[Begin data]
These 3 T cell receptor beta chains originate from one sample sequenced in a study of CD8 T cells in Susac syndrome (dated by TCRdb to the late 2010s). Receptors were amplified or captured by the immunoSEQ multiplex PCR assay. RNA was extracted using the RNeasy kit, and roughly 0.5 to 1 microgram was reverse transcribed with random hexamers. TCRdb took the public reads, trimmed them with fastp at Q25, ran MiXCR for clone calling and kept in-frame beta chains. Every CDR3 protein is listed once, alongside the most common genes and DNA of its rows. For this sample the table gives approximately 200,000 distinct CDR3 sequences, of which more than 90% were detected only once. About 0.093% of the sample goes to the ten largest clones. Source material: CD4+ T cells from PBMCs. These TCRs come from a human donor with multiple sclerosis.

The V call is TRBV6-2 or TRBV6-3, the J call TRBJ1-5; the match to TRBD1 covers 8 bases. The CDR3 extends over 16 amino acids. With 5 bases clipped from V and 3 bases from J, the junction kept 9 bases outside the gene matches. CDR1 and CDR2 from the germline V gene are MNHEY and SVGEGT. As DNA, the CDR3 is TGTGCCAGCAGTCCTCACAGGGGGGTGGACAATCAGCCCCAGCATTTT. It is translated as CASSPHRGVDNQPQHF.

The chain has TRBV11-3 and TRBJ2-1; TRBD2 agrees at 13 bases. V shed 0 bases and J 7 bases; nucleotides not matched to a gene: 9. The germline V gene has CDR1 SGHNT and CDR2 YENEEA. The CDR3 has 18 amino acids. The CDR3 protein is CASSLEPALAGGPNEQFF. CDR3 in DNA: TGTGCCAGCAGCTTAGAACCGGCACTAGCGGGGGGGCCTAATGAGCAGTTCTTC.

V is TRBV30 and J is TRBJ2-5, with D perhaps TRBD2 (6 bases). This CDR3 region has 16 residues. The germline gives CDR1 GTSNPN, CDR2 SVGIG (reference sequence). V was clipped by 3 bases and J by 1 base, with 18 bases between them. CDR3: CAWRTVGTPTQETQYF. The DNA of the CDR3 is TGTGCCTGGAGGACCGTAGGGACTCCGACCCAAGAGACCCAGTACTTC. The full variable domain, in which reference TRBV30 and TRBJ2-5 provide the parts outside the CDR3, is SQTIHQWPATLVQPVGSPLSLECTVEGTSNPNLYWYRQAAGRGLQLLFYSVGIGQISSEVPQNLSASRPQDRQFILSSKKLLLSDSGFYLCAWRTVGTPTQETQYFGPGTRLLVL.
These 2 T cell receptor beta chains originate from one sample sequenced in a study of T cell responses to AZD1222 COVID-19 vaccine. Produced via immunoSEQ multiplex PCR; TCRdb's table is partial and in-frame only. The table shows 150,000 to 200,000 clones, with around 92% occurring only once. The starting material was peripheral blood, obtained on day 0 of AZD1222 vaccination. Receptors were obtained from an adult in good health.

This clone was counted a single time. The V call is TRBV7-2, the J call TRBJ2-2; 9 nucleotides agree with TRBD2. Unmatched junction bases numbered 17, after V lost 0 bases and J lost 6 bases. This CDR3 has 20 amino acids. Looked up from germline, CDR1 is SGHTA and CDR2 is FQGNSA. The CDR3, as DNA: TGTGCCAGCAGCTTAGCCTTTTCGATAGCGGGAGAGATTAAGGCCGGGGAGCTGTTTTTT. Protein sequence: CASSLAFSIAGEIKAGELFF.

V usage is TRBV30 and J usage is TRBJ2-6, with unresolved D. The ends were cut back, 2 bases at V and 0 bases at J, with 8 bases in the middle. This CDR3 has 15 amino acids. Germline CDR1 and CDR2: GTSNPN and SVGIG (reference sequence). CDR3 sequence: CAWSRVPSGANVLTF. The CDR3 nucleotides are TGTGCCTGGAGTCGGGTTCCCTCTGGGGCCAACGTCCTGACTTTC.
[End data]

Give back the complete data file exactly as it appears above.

These 3 T cell receptor beta chains originate from one sample sequenced in a study of CD8 T cells in Susac syndrome (dated by TCRdb to the late 2010s). Receptors were amplified or captured by the immunoSEQ multiplex PCR assay. RNA was extracted using the RNeasy kit, and roughly 0.5 to 1 microgram was reverse transcribed with random hexamers. TCRdb took the public reads, trimmed them with fastp at Q25, ran MiXCR for clone calling and kept in-frame beta chains. Every CDR3 protein is listed once, alongside the most common genes and DNA of its rows. For this sample the table gives approximately 200,000 distinct CDR3 sequences, of which more than 90% were detected only once. About 0.093% of the sample goes to the ten largest clones. Source material: CD4+ T cells from PBMCs. These TCRs come from a human donor with multiple sclerosis.

The V call is TRBV6-2 or TRBV6-3, the J call TRBJ1-5; the match to TRBD1 covers 8 bases. The CDR3 extends over 16 amino acids. With 5 bases clipped from V and 3 bases from J, the junction kept 9 bases outside the gene matches. CDR1 and CDR2 from the germline V gene are MNHEY and SVGEGT. As DNA, the CDR3 is TGTGCCAGCAGTCCTCACAGGGGGGTGGACAATCAGCCCCAGCATTTT. It is translated as CASSPHRGVDNQPQHF.

The chain has TRBV11-3 and TRBJ2-1; TRBD2 agrees at 13 bases. V shed 0 bases and J 7 bases; nucleotides not matched to a gene: 9. The germline V gene has CDR1 SGHNT and CDR2 YENEEA. The CDR3 has 18 amino acids. The CDR3 protein is CASSLEPALAGGPNEQFF. CDR3 in DNA: TGTGCCAGCAGCTTAGAACCGGCACTAGCGGGGGGGCCTAATGAGCAGTTCTTC.

V is TRBV30 and J is TRBJ2-5, with D perhaps TRBD2 (6 bases). This CDR3 region has 16 residues. The germline gives CDR1 GTSNPN, CDR2 SVGIG (reference sequence). V was clipped by 3 bases and J by 1 base, with 18 bases between them. CDR3: CAWRTVGTPTQETQYF. The DNA of the CDR3 is TGTGCCTGGAGGACCGTAGGGACTCCGACCCAAGAGACCCAGTACTTC. The full variable domain, in which reference TRBV30 and TRBJ2-5 provide the parts outside the CDR3, is SQTIHQWPATLVQPVGSPLSLECTVEGTSNPNLYWYRQAAGRGLQLLFYSVGIGQISSEVPQNLSASRPQDRQFILSSKKLLLSDSGFYLCAWRTVGTPTQETQYFGPGTRLLVL.
These 2 T cell receptor beta chains originate from one sample sequenced in a study of T cell responses to AZD1222 COVID-19 vaccine. Produced via immunoSEQ multiplex PCR; TCRdb's table is partial and in-frame only. The table shows 150,000 to 200,000 clones, with around 92% occurring only once. The starting material was peripheral blood, obtained on day 0 of AZD1222 vaccination. Receptors were obtained from an adult in good health.

This clone was counted a single time. The V call is TRBV7-2, the J call TRBJ2-2; 9 nucleotides agree with TRBD2. Unmatched junction bases numbered 17, after V lost 0 bases and J lost 6 bases. This CDR3 has 20 amino acids. Looked up from germline, CDR1 is SGHTA and CDR2 is FQGNSA. The CDR3, as DNA: TGTGCCAGCAGCTTAGCCTTTTCGATAGCGGGAGAGATTAAGGCCGGGGAGCTGTTTTTT. Protein sequence: CASSLAFSIAGEIKAGELFF.

V usage is TRBV30 and J usage is TRBJ2-6, with unresolved D. The ends were cut back, 2 bases at V and 0 bases at J, with 8 bases in the middle. This CDR3 has 15 amino acids. Germline CDR1 and CDR2: GTSNPN and SVGIG (reference sequence). CDR3 sequence: CAWSRVPSGANVLTF. The CDR3 nucleotides are TGTGCCTGGAGTCGGGTTCCCTCTGGGGCCAACGTCCTGACTTTC.